CDC says more than 140,000 US children are orphans due to the pandemic

EXCLUSIVE: One of every 310 Black children has lost a parent or grandparent who cared for them. 

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The Centers for Disease Control and Prevention projects more than 140,000 children in the United States have lost a parent or primary caretaker since the onset of the pandemic in a new study. Of those hundreds of thousands of children, one of every 310 Black children has lost a parent or grandparent who cared for them. 

In states in the Southeast, the concentration of loss is most felt, according to Dr. Susan Hillis, the lead author of the CDC study. She told TheGrio there is a growing effort to create an extension of the COVID emergency response team that would focus on the pandemic’s impact on children.

“I am very concerned about all the vulnerabilities that children are being exposed to with very little help and because there is such racial and ethnic disparities,” Hillis said.

Black girl child thegrio.com
(Credit: Adobe Stock)

Losing a parent increases a child’s risk of sexual abuse, mental health problems, housing instability, and poverty. Many of these issues, experts think, are tasks the federal government must intervene in to prevent widespread crises among children who are now returning to classrooms. 

Dr. Jeff Gardere, a clinical psychologist, explained to theGrio that the loss of a parent or guardian “will make it much more difficult for [Black children] to be successful in life.

“Black children attend schools that are funded much less than other schools,” Gardere added. “They have to deal with multi-generational stress from racism. And this is yet another issue now that is part of the many disparities that they have to deal with being children of color.”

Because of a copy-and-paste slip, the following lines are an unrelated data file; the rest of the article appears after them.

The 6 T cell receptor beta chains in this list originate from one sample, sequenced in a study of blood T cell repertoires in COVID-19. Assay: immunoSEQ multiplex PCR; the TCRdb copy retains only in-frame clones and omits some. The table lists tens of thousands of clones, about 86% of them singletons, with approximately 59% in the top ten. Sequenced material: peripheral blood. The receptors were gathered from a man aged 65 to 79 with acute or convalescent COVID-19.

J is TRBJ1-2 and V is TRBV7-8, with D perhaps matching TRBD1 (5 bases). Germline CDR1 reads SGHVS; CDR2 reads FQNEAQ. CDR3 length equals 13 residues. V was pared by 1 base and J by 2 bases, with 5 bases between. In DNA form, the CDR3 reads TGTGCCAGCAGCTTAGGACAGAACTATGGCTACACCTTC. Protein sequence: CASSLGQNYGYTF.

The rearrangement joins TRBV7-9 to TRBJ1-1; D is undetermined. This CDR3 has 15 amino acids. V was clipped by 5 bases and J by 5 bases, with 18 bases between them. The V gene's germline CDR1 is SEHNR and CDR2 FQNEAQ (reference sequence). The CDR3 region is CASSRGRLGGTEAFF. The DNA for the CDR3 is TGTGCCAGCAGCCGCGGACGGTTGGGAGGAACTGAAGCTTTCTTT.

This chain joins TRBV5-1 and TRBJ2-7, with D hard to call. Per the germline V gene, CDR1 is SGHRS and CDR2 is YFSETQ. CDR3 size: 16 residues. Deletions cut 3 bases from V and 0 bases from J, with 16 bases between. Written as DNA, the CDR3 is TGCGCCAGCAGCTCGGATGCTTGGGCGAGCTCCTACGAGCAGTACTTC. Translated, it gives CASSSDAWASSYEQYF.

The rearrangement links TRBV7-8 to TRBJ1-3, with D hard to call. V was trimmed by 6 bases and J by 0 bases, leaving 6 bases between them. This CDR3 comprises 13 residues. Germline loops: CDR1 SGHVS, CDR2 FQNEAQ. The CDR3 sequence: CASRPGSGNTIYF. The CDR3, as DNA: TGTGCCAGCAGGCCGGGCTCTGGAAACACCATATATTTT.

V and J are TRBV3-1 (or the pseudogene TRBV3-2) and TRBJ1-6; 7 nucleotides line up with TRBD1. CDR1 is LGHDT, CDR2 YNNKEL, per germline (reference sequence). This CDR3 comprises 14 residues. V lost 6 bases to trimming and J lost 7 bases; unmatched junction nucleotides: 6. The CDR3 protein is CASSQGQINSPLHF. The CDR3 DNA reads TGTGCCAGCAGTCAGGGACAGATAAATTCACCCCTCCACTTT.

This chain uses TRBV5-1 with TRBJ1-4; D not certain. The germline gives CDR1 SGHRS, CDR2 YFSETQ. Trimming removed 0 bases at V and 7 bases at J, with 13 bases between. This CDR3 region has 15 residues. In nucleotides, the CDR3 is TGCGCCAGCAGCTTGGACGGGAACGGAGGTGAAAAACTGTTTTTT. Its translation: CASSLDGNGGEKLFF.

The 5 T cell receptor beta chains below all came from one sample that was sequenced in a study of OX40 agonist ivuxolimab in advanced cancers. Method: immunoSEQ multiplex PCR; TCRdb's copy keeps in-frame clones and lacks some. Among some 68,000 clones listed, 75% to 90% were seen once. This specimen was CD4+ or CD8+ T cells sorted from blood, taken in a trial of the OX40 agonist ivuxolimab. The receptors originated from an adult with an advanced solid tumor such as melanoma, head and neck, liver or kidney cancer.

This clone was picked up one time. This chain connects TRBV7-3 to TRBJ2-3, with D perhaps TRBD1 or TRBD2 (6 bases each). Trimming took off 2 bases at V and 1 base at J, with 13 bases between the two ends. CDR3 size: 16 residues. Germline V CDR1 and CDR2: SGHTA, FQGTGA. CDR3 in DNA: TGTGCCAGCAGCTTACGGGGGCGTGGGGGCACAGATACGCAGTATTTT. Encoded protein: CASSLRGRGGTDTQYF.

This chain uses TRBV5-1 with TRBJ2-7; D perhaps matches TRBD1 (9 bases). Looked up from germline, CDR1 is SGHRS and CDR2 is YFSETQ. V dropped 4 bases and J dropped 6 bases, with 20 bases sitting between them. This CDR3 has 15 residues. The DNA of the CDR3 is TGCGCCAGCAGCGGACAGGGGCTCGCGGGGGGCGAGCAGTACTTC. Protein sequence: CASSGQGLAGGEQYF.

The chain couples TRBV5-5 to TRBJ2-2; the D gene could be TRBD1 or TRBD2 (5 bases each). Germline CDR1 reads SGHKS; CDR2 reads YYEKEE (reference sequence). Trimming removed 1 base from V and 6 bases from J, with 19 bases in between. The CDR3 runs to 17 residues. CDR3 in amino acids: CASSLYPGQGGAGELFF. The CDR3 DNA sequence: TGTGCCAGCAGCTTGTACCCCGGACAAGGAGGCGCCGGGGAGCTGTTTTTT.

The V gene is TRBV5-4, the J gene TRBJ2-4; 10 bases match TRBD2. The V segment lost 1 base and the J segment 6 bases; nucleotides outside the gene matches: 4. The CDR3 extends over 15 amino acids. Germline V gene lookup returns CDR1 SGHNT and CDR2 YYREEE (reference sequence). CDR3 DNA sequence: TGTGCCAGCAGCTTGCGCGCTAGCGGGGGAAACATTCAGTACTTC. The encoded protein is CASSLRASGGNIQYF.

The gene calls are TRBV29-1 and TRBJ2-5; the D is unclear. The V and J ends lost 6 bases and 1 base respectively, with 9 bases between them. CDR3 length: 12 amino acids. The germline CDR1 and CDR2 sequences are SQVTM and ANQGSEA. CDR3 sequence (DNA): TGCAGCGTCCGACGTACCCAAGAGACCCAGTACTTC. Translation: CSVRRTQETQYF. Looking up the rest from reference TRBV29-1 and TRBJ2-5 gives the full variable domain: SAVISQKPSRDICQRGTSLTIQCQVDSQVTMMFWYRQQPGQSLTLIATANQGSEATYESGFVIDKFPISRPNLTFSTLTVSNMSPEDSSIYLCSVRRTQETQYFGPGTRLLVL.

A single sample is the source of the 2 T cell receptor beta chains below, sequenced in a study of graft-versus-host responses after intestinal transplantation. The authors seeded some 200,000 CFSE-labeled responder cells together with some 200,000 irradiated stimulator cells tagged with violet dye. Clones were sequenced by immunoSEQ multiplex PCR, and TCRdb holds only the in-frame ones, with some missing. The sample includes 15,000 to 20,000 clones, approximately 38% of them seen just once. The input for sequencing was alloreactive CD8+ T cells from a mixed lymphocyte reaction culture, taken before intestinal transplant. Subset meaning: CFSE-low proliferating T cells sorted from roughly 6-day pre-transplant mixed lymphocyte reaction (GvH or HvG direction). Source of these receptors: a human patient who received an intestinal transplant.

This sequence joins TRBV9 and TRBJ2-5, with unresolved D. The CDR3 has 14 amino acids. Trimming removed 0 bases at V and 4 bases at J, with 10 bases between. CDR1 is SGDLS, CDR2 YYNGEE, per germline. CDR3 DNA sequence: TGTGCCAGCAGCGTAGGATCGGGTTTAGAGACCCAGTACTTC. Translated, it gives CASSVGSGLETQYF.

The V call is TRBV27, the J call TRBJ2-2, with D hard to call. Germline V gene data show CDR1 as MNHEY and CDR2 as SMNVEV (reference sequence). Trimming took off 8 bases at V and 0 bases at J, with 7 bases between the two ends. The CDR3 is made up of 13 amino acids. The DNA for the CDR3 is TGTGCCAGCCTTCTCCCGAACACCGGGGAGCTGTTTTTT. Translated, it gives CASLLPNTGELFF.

Leah Austin, president and CEO of National Black Child Development Institute, contends the loss of a parental support system can accelerate the school-to-prison pipeline if children act out during their moment of grief.

She thinks schools “need the data and the ability to determine and identify the students in their schools who have [are experiencing] this trauma” so they can “then be able to provide the kinds of support that those children would need.” 

In addition to the social and emotional health of Black children, their educational prospects could be hampered by the loss of financial support that occurs when the head of household dies of COVID-19. 

“There’s an income that is now missing,” said Austin. “You’re talking about literally less Black people who may go to college or less Black people who may be able to.” 

Nearly 80% of Black women lead their households, according to Natalie Madeira Coldfield, assistant administrator for the Office of Women’s Business Ownership, which is part of the U.S. Small Business Administration.

(Adobe Stock photo)

“We already know that Black women are primary caregivers in their homes,” Coldfield highlighted. “Research has already shown us that we also know that nearly 65% of Black women who are entrepreneurs have side hustles as a way for them to make up for the wage gap that exists.”

Many of the households Coldfield describes already were disadvantaged from an economic standpoint, by income discrimination in the labor force.

The Biden Administration implemented a child tax credit to give back to households that needed more funds to support their youth, but now, with one or both parental units lost to COVID, experts are seeking additional support from the federal government to stabilize these vulnerable children’s future. 

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